- “How Did the Oroville Dam Crisis Get So Dire?” • On Sunday, authorities ordered 188,000 people near the Oroville dam in California to evacuate. Extreme weather, which scientists say was exacerbated by human-caused climate change, moved from drought to saturated in just months, filling a reservoir to levels that proved dangerous. [The Atlantic]
- A report in Ward’s Auto dated February 7th says EV battery prices are falling faster than expected and could be lower than the magic $100 per kWh mark by 2020. A US Department of Energy goal of achieving a price of $125 by that year is turning out to be much too conservative. Some experts are expecting $80 per kWh. [CleanTechnica]
- One of Australia’s largest operators of coal-fired power plants has weighed into the national energy debate, calling for a non-partisan push to clean energy and reminding policy makers that the shift to renewables is “a reality” that must be addressed. The managing director said the way the country generated energy “had to change.” [RenewEconomy]
- ABB is to provide an innovative microgrid, combining battery and flywheel based storage technologies, to around 300,000 people in Anchorage, Alaska. The small scale project aims to identify technologies that enable integration of renewables, such as wind power from a 17-MW wind farm on a nearby island. [Renewable Energy Magazine]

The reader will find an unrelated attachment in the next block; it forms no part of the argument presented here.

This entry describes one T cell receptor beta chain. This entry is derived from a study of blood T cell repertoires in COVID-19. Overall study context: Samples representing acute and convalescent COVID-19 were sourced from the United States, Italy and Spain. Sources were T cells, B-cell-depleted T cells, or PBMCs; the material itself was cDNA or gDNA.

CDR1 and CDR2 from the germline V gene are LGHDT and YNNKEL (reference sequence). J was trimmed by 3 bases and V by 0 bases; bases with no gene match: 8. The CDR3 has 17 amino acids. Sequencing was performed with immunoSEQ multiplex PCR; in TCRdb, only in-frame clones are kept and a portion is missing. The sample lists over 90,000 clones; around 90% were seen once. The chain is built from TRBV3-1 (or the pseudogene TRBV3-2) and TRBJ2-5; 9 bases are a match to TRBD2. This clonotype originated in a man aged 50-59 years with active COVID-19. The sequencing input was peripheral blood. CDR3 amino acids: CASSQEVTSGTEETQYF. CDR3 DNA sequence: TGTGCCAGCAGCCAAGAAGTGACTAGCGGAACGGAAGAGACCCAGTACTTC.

- An innovative project developed at the University of Vermont has received a $1.8 million award from the US DOE’s SunShot Initiative. It is for research aimed at improving the electric grid’s ability to accommodate power generated from renewable energy sources. The award is one of only 13 to be awarded nationally. [Vermont Biz]
- Southwest Power Pool set a wind-penetration record of 52.1% at 4:30 a.m., Feb. 12, becoming the first regional transmission organization in North America to serve more than 50% of its load at a given time with wind energy. The milestone beats a previous North American RTO record of 49.2% that SPP set April 24, 2016. [Satellite PR News]
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